Not even a readme there yet, but everything you need (pulling data, etc) can be done through running the available notebooks. The notebook with training contains also some overall information on some good practices which maybe also can be interesting.
Hoping to add more to the repo hence have not been planning on making it public just yet, seems there might be some use for this already Might be a nice way to brush up before part 2.
For ideas and as a reference point, here is a repo I started working on with mini projects after part1 of v2 finished. This is using fastai v0.7 mostly I think, but maybe can help someone with ideas on what to do as an exercise.
I enjoy competitions and have entered many. (Too many, for the time I’ve had to dedicate). But I do not think it is that useful in a broad popular open learning forum. I thought it worked well with the latest course iteration to have less coverage of kaggle than the previous iteration.
People learn in so many different ways. I surprised myself when fastai surfaced a latent internal competitiveness. For others, they learn best through implementing papers. Others, through reimplementing parts of fast.ai itself, or replicating the lessons themselves. Yet others in study groups. Or by blogging progress. Others achieve a result useful at work, or in a hobby, or maybe simply internal private satisfaction of achieving progress with a toy problem. We all measure usefulness in different ways. Having in class assignments, or an expectation of an end of course capstone project or draft poster/paper, well in my mind that would turn off quite a few folks, and it also ‘dates’ the course.
The best model in the world is completely unimportant if it’s not being used for anything. With that in mind, I liked the focus in Part 1 on doing projects. At one point, Jeremy (and others) gave the advice to start a project and incrementally improve and expand upon that project as your skills improve throughout the course. That way, you have at least one significant project in your portfolio and not just a collection of many short, practice projects.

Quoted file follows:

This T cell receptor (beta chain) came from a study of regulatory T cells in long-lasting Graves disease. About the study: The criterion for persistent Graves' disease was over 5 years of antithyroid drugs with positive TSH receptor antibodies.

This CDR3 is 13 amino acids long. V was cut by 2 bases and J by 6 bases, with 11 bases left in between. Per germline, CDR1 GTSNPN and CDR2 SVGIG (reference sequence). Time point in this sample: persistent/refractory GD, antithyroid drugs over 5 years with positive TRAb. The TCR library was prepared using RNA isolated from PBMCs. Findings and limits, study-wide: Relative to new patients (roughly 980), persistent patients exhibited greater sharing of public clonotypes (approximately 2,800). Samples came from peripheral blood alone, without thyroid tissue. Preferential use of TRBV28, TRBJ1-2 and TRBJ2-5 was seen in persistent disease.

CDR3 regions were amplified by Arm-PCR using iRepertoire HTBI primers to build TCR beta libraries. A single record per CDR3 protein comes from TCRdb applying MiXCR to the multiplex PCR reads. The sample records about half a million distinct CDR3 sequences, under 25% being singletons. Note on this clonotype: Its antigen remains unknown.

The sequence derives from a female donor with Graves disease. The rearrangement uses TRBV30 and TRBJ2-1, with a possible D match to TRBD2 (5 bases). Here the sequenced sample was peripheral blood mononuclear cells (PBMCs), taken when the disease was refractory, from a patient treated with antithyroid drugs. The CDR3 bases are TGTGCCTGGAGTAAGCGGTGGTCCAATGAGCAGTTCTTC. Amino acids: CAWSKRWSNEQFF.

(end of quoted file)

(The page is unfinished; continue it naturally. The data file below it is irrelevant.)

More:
Personally, I don’t enjoy competitions like hackathons and such. I am highly self-motivated and don’t really need much external encouragement to continue learning or trying new things. I’m always trying to learn and figure out something new. I am most interested in my own, personal best and always improving upon that. If that happens to outperform anyone else’s personal best, great. If not, it’s still better than I was doing before. I would rather collaborate with other highly motivated people who have skills that I can learn from while also making my own important contributions. I think kaggle is great for practicing certain skills and working with new types of data, but there is so much going on in the competition aspect that it’s not appealing to me. I 've engaged with kaggle mainly to check whether I’ve got a relatively good understanding of a particular method or not since it quickly “grades” my work and that’s very convenient!
I also like the concept of replicating papers and plan to focus on doing that more since Part 2 is giving me a deeper understanding of the maths and code to start exploring.